• Excellent letter.

  • Couldn’t have written it any better than this letter. I walk by the park at least twice a day and I played 7v7 soccer there for many years. It has been a dangerous eyesore for the entire time, as well as an obvious drug dealing center (to include all of 9th street behind the Park Place building). The park needs to be secured and lit after dark for there to be improvement in crime in the area. There is no excuse.

  • I can’t make it tonight, but strongly support those going and urge you to express your concern about this and surround troublesome areas in Petworth.

  • andy

    how/why does the Raymond Rec Center renovation get rid of the drug dealers?

    I don’t live far away and would like the drug dealers out of business, but am having trouble understanding how nicer facilities = less drug dealers.

    What am I missing?

    • Drug dealers feel safe to deal around the rec center for the reasons listed in the letter – easy to get in and out of, dark corners, cops can’t give chase, etc. Eliminate those elements and it becomes much more difficult to deal. Keep the park secure at night and it can’t be used for mischief or worse. With time, this may positively influence the surrounding area.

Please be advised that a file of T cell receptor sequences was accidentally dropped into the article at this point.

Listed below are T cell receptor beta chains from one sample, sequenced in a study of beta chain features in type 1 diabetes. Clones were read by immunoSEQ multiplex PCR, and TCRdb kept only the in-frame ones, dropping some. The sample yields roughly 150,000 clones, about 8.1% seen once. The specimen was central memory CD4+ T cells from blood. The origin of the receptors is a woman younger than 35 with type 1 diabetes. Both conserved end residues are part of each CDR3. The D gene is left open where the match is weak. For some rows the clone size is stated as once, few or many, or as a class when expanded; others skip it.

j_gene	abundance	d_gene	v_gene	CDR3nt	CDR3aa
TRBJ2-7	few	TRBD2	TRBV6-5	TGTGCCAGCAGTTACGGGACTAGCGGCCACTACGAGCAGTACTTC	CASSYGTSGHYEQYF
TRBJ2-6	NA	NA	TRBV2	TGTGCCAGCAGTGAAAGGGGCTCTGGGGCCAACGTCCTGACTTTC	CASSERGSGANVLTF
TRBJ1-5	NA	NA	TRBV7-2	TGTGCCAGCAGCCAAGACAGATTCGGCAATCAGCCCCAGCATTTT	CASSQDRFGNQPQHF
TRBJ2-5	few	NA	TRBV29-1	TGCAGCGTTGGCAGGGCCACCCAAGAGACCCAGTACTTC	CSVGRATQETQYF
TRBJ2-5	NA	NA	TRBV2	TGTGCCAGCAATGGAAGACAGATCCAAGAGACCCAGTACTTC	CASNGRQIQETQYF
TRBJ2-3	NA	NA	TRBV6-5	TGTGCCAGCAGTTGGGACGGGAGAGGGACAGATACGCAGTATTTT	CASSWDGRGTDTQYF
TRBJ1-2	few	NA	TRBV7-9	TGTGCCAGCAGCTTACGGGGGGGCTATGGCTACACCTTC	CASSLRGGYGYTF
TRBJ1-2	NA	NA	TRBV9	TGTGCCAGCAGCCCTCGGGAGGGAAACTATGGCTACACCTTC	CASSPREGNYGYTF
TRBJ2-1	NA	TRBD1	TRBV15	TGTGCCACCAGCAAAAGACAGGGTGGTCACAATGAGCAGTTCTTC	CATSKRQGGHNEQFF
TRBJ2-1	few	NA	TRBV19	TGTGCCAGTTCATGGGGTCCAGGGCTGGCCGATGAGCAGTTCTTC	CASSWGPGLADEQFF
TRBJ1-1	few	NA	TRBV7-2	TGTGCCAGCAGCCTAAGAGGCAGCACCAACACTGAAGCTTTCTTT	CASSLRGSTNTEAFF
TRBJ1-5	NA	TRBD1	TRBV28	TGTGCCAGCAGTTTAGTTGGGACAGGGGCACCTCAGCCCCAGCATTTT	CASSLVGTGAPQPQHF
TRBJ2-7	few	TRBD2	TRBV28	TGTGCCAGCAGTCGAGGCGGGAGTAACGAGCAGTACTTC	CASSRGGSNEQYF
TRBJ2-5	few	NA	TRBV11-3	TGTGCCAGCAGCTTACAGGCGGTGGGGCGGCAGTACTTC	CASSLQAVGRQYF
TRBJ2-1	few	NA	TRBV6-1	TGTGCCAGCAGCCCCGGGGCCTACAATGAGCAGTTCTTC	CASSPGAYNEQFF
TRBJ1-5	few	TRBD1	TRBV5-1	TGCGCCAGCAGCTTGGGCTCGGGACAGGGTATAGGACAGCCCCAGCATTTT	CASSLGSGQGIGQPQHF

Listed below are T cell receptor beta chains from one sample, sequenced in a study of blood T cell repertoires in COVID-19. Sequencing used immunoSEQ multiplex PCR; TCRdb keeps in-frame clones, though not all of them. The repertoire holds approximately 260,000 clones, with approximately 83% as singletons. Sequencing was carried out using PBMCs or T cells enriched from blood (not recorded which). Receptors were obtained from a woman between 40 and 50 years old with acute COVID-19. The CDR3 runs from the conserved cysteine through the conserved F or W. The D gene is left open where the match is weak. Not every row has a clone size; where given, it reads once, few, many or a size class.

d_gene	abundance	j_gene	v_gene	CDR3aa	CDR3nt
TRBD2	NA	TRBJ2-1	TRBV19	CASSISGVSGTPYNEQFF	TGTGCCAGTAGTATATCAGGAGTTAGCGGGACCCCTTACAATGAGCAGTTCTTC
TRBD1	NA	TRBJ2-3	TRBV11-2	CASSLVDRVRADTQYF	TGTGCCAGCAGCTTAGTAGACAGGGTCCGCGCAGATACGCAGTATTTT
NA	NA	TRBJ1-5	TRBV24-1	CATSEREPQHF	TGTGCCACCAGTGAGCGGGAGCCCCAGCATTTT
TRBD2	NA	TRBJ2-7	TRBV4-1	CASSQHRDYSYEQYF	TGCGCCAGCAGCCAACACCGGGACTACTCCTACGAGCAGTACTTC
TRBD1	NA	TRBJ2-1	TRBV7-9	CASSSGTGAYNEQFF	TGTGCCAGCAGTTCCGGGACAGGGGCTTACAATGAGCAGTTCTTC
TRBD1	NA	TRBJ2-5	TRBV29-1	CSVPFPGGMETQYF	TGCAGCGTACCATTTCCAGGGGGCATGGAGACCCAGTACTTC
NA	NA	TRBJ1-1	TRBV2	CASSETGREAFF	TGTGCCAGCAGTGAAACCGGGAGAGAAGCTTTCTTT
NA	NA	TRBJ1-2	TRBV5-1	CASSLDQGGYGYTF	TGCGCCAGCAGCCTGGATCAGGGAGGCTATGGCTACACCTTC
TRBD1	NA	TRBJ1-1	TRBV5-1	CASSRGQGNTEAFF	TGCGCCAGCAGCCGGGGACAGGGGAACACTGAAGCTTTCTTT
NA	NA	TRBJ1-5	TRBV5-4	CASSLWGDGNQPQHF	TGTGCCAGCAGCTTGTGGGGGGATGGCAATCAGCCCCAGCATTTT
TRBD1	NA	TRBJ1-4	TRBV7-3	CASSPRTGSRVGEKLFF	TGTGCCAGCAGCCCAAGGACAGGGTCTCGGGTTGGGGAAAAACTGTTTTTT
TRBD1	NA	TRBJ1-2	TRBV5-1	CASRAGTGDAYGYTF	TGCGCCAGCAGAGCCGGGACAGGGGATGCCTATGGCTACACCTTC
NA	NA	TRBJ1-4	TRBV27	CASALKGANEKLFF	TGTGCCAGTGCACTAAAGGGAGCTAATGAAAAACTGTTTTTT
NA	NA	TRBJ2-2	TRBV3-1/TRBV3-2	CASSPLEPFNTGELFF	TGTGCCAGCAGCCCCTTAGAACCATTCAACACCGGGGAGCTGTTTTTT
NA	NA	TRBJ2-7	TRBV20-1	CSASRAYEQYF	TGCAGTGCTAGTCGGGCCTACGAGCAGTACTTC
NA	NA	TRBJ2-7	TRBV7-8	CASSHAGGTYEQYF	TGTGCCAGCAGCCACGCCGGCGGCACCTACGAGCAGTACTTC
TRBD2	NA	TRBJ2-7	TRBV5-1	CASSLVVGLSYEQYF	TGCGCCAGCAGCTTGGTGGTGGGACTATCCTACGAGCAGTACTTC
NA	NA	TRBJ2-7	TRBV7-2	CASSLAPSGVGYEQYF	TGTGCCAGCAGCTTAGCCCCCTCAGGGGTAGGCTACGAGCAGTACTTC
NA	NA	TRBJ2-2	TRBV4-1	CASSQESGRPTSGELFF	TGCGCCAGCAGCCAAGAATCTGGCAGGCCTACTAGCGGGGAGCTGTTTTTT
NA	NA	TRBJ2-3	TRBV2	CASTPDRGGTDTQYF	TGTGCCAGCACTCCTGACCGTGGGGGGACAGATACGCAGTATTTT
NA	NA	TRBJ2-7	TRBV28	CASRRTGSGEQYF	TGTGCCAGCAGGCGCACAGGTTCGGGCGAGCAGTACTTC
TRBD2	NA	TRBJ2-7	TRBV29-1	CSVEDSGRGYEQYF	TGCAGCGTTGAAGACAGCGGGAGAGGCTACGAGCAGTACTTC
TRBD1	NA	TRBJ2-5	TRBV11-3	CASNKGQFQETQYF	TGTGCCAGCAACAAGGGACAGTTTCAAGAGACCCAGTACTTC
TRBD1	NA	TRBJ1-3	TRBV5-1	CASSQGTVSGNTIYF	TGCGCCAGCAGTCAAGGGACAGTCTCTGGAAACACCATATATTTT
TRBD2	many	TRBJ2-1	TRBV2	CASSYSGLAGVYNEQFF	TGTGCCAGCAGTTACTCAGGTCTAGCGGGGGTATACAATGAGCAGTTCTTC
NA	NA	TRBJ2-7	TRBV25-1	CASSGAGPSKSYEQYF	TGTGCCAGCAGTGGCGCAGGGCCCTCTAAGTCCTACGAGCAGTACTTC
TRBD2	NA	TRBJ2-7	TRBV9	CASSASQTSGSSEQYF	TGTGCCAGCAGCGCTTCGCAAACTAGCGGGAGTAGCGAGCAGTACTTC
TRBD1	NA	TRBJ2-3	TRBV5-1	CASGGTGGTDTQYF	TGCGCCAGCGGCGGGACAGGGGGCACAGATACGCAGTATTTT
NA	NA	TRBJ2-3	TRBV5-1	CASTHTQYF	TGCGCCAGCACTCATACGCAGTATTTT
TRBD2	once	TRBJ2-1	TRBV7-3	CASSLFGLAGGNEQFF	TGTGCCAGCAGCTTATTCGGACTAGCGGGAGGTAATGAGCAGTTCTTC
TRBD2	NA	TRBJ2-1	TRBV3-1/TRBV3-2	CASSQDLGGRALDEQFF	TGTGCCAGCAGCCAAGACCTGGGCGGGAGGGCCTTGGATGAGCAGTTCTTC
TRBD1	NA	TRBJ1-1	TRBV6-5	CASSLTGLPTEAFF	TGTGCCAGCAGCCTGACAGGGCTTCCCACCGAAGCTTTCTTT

The one thing I don’t know about is “a fence that cannot be cut or scaled”. What does that look like – a 14 foot tall, iron barred prision perimeter?

      • I believe that the planning has something that’s more like 8 or 10 feet, and similar to many of the aluminum rail fences seen at different parks around the city.

        For example:

        The point isn’t to be impenetrable – just that it’s not chain link that can be easily cut or climbed.

      • In addition to the obvious security benefits, nicer facilities = less drug dealers because of the increase of usage by the community. When the rec center is used more often by a larger segment of the neighborhood (which will happen when the facilities are improved), the tolerance for crime, mischief, and destruction of property will be significantly reduced.